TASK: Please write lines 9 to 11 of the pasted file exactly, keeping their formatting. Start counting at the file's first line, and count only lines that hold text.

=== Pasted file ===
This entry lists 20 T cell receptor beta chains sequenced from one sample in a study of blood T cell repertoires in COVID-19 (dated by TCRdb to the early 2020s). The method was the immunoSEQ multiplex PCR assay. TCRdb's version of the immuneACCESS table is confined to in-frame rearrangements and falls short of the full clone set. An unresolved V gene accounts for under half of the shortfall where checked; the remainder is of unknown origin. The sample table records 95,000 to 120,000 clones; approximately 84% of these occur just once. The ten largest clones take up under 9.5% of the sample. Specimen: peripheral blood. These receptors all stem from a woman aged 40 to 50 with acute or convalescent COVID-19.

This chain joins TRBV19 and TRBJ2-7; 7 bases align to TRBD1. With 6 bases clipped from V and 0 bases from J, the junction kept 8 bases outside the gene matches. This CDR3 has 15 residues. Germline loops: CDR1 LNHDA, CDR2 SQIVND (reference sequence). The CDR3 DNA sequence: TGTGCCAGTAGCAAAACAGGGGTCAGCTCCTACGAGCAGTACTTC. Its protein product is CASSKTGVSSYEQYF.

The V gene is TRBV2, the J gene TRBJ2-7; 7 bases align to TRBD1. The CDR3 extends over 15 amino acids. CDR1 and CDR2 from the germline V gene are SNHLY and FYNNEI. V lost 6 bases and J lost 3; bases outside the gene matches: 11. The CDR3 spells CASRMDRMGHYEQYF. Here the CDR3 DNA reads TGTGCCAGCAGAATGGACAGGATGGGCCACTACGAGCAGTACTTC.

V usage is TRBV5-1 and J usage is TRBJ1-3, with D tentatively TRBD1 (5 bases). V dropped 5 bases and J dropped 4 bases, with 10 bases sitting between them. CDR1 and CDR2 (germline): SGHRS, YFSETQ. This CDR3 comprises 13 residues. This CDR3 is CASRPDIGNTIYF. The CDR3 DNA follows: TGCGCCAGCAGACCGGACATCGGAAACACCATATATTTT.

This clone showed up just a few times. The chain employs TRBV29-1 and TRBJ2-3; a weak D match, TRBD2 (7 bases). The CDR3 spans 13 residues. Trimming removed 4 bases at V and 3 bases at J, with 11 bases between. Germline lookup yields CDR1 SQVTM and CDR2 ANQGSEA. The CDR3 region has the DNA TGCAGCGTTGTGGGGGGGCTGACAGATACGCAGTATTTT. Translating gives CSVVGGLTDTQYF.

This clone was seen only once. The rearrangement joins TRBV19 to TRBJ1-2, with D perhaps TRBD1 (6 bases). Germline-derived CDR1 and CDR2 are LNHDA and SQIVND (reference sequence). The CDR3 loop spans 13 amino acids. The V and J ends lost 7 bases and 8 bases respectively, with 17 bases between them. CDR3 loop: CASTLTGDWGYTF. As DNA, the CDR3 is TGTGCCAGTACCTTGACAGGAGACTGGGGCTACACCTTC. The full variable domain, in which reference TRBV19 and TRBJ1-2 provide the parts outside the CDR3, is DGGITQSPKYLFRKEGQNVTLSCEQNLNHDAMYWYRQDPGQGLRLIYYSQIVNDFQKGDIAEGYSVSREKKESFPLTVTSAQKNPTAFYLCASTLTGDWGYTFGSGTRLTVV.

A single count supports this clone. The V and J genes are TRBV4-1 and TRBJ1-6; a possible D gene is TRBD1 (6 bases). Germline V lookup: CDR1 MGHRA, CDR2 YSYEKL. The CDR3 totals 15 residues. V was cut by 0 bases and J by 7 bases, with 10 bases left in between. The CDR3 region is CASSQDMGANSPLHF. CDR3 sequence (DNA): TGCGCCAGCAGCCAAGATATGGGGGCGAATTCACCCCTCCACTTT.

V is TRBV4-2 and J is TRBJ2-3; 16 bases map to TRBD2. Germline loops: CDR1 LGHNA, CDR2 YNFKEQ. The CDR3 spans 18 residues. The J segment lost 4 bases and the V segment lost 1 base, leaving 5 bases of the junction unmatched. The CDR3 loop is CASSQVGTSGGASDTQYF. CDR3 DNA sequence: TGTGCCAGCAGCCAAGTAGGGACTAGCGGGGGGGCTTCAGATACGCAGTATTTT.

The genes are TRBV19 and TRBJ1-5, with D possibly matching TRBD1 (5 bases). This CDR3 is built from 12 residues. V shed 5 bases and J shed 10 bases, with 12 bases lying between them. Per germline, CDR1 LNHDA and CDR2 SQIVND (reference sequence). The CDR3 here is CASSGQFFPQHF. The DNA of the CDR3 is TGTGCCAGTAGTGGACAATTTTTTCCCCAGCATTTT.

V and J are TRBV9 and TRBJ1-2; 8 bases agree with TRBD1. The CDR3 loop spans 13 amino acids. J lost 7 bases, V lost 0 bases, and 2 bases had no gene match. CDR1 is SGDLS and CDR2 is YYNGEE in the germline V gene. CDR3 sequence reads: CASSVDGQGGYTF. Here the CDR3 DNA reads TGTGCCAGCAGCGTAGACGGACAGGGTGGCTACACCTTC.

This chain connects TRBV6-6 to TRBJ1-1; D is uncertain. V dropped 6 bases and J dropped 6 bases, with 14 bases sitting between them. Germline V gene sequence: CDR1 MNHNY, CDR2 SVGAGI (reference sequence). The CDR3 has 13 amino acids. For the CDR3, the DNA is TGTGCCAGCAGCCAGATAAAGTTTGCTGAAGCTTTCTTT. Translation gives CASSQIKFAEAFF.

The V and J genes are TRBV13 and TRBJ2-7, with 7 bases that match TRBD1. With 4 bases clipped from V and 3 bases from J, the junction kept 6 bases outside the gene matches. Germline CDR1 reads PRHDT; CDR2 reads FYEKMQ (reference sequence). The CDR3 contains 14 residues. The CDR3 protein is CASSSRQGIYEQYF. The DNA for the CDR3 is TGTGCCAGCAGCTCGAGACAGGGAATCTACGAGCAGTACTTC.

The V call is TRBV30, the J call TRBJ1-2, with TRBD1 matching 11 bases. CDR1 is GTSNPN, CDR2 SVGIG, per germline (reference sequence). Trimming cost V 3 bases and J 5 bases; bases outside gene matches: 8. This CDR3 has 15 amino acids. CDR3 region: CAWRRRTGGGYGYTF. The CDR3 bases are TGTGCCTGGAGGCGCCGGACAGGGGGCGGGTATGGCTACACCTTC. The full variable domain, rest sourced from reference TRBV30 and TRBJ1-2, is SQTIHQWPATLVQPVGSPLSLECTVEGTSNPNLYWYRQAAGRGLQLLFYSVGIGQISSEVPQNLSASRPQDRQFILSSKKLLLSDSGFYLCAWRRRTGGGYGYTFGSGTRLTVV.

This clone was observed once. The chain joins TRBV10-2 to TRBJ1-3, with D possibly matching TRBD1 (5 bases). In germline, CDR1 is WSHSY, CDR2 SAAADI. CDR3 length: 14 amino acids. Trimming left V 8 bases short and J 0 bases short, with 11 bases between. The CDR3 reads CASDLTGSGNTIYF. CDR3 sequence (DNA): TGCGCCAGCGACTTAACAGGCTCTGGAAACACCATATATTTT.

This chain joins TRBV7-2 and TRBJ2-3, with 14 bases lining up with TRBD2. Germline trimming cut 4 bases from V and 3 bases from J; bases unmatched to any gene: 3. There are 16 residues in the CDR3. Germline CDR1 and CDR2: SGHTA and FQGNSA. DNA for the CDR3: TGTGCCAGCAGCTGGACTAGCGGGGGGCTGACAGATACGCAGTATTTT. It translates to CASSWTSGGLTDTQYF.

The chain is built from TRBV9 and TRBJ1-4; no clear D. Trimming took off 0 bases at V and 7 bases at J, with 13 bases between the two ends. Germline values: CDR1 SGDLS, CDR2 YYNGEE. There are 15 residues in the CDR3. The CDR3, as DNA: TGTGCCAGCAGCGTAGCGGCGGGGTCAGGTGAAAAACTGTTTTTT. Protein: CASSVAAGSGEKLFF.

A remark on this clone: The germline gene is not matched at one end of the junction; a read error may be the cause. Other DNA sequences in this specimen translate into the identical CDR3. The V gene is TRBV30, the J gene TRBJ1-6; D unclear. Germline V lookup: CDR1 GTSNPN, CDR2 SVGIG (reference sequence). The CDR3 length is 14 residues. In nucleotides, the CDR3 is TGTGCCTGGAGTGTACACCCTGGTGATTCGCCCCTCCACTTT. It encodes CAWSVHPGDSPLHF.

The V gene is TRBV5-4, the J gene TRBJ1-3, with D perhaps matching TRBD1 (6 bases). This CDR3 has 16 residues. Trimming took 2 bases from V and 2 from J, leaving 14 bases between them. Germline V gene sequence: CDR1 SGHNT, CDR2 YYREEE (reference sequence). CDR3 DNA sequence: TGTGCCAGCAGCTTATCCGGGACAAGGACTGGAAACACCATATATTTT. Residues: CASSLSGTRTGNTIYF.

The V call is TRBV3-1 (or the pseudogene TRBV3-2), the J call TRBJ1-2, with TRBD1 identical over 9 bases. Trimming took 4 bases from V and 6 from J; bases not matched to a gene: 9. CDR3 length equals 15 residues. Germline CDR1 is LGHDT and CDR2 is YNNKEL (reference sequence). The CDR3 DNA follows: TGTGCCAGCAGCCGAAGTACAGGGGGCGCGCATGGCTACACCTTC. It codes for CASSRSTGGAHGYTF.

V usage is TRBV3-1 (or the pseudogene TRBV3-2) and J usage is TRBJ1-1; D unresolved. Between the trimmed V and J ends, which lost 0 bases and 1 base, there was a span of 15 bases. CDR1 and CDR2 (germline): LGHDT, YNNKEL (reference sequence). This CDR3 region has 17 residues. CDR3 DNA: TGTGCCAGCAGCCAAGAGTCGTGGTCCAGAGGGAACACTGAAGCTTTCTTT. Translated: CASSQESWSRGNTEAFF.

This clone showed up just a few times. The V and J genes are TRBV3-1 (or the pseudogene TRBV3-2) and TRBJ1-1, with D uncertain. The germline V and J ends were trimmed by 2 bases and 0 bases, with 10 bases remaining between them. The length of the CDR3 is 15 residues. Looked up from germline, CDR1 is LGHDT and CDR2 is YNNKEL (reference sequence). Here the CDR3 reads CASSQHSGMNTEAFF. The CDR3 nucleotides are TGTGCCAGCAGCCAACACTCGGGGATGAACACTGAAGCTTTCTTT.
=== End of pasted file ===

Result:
The genes are TRBV19 and TRBJ1-5, with D possibly matching TRBD1 (5 bases). This CDR3 is built from 12 residues. V shed 5 bases and J shed 10 bases, with 12 bases lying between them. Per germline, CDR1 LNHDA and CDR2 SQIVND (reference sequence). The CDR3 here is CASSGQFFPQHF. The DNA of the CDR3 is TGTGCCAGTAGTGGACAATTTTTTCCCCAGCATTTT.

V and J are TRBV9 and TRBJ1-2; 8 bases agree with TRBD1. The CDR3 loop spans 13 amino acids. J lost 7 bases, V lost 0 bases, and 2 bases had no gene match. CDR1 is SGDLS and CDR2 is YYNGEE in the germline V gene. CDR3 sequence reads: CASSVDGQGGYTF. Here the CDR3 DNA reads TGTGCCAGCAGCGTAGACGGACAGGGTGGCTACACCTTC.

This chain connects TRBV6-6 to TRBJ1-1; D is uncertain. V dropped 6 bases and J dropped 6 bases, with 14 bases sitting between them. Germline V gene sequence: CDR1 MNHNY, CDR2 SVGAGI (reference sequence). The CDR3 has 13 amino acids. For the CDR3, the DNA is TGTGCCAGCAGCCAGATAAAGTTTGCTGAAGCTTTCTTT. Translation gives CASSQIKFAEAFF.